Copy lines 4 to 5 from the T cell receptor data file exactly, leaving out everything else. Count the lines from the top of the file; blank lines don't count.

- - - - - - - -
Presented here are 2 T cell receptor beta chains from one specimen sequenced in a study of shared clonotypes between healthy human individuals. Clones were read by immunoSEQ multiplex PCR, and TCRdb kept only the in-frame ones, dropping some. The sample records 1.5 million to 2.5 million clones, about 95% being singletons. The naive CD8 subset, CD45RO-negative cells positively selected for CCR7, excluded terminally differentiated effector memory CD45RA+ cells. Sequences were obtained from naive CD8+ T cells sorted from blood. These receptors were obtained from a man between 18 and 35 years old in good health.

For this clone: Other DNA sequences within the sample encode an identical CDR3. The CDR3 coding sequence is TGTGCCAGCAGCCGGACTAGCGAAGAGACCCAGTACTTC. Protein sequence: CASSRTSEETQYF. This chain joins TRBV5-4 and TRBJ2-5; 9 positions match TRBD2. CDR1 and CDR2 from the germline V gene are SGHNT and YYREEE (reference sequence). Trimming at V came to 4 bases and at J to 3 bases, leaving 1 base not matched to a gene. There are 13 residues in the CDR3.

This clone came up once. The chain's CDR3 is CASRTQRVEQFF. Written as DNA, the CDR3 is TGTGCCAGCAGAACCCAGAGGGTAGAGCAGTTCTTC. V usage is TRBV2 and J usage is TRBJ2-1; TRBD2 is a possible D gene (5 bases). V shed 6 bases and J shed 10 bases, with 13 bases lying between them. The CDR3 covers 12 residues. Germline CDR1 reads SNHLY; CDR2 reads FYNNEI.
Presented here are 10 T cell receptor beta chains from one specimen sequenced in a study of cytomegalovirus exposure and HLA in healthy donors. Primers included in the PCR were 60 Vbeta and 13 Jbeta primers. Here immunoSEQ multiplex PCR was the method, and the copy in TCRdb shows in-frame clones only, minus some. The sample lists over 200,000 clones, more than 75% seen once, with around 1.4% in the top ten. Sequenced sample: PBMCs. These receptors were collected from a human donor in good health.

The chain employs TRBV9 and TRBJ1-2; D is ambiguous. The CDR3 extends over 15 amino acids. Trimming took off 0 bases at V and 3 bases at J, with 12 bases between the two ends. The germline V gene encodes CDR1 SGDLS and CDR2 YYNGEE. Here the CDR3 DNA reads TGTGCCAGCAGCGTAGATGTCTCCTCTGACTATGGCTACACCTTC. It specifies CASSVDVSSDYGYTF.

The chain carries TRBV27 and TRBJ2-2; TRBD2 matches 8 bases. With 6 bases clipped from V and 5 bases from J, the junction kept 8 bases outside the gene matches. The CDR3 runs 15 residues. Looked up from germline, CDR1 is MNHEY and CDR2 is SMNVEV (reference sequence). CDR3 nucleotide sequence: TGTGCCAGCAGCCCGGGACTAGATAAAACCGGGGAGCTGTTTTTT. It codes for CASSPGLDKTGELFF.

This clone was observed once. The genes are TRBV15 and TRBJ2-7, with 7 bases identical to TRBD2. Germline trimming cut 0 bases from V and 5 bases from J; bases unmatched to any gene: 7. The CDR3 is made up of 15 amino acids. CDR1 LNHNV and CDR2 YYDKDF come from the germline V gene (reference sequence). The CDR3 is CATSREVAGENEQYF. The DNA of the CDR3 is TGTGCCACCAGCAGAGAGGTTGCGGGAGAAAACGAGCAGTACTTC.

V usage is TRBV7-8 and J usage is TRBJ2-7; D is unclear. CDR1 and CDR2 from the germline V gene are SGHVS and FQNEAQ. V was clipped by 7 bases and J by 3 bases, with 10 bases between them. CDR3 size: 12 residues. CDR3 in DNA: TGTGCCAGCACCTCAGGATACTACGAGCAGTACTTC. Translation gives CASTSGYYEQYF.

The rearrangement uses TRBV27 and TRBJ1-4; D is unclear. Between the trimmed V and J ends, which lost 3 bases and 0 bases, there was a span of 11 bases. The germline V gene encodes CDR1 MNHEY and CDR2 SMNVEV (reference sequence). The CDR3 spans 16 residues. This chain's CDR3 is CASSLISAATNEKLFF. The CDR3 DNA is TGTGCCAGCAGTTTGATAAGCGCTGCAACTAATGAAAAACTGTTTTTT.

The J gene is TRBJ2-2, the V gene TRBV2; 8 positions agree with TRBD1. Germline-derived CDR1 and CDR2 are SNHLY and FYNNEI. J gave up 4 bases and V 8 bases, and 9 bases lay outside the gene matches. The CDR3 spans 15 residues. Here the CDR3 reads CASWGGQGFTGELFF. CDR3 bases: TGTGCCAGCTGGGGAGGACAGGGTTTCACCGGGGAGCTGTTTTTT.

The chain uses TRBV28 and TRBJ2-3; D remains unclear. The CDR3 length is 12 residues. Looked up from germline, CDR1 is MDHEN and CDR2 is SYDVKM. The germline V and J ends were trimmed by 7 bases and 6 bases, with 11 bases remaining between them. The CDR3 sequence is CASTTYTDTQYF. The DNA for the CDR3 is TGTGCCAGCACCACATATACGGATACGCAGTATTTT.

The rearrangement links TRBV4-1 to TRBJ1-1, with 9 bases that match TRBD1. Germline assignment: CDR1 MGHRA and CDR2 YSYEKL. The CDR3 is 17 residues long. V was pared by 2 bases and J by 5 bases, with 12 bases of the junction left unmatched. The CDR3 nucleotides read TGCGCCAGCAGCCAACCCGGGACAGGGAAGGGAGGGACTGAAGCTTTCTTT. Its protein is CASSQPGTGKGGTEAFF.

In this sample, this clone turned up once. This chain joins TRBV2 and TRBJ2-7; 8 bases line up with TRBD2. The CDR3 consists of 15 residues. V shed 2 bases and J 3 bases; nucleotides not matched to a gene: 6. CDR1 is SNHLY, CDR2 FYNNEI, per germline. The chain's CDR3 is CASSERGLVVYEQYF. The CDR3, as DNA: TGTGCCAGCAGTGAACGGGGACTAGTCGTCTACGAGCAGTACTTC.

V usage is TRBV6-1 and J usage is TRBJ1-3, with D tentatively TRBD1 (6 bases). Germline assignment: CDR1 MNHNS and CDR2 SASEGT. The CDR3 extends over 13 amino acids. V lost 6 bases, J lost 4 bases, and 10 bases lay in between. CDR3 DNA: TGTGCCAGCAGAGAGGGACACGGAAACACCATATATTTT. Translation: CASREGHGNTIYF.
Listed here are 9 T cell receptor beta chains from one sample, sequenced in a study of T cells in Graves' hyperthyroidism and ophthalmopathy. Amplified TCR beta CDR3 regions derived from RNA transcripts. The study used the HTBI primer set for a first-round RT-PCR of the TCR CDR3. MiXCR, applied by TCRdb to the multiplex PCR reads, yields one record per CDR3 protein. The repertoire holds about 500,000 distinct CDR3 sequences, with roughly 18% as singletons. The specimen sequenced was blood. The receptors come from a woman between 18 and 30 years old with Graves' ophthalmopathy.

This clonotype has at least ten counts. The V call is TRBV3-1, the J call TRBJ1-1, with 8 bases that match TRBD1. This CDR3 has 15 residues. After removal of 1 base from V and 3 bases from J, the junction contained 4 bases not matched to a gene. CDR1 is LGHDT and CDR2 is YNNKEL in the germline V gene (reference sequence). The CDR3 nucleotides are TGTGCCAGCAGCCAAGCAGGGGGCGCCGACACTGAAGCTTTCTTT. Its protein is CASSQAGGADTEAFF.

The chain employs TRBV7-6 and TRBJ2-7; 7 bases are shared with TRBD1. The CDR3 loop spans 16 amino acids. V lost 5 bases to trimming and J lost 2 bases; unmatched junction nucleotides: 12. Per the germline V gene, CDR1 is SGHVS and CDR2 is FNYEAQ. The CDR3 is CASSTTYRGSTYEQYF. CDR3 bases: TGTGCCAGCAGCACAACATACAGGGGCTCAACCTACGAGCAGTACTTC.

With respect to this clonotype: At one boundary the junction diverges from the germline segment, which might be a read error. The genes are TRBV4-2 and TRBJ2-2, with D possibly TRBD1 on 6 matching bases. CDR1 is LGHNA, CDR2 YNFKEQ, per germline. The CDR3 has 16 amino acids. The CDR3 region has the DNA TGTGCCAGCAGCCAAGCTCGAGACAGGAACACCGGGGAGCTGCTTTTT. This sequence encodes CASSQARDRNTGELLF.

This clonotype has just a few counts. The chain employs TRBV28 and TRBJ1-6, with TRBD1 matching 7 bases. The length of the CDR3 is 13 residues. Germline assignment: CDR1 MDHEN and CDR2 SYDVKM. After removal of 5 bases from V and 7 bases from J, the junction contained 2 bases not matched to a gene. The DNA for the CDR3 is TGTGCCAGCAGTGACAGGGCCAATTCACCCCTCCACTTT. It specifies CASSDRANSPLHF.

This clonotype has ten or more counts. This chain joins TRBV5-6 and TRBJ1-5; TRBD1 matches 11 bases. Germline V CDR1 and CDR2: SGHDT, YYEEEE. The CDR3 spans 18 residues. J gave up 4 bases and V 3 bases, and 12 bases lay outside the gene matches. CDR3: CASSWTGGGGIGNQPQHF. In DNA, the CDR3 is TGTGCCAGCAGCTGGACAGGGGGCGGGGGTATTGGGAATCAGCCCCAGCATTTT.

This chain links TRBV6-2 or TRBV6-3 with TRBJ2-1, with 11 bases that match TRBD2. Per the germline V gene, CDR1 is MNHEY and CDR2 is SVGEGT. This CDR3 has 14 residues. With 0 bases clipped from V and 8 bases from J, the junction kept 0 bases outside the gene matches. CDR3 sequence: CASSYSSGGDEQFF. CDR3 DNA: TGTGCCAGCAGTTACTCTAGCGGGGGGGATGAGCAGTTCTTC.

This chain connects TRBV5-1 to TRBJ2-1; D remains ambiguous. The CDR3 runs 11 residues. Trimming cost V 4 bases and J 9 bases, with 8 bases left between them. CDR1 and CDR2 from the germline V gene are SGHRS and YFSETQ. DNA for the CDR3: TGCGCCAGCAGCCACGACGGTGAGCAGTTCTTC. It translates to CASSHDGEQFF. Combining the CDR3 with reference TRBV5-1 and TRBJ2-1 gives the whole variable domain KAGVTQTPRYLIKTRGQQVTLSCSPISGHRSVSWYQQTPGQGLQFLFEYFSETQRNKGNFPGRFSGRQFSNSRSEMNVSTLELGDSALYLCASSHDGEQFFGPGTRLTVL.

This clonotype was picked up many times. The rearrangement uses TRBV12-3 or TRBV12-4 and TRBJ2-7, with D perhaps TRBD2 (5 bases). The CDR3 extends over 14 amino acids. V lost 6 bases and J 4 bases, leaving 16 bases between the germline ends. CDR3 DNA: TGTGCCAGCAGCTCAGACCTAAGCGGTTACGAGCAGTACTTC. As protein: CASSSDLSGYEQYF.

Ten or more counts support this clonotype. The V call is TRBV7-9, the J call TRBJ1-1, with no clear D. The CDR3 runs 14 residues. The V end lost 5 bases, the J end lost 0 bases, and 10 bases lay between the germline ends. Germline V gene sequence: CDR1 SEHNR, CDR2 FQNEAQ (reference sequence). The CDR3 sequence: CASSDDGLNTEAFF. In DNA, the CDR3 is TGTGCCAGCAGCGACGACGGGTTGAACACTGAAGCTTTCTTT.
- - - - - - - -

Presented here are 10 T cell receptor beta chains from one specimen sequenced in a study of cytomegalovirus exposure and HLA in healthy donors. Primers included in the PCR were 60 Vbeta and 13 Jbeta primers. Here immunoSEQ multiplex PCR was the method, and the copy in TCRdb shows in-frame clones only, minus some. The sample lists over 200,000 clones, more than 75% seen once, with around 1.4% in the top ten. Sequenced sample: PBMCs. These receptors were collected from a human donor in good health.

The chain employs TRBV9 and TRBJ1-2; D is ambiguous. The CDR3 extends over 15 amino acids. Trimming took off 0 bases at V and 3 bases at J, with 12 bases between the two ends. The germline V gene encodes CDR1 SGDLS and CDR2 YYNGEE. Here the CDR3 DNA reads TGTGCCAGCAGCGTAGATGTCTCCTCTGACTATGGCTACACCTTC. It specifies CASSVDVSSDYGYTF.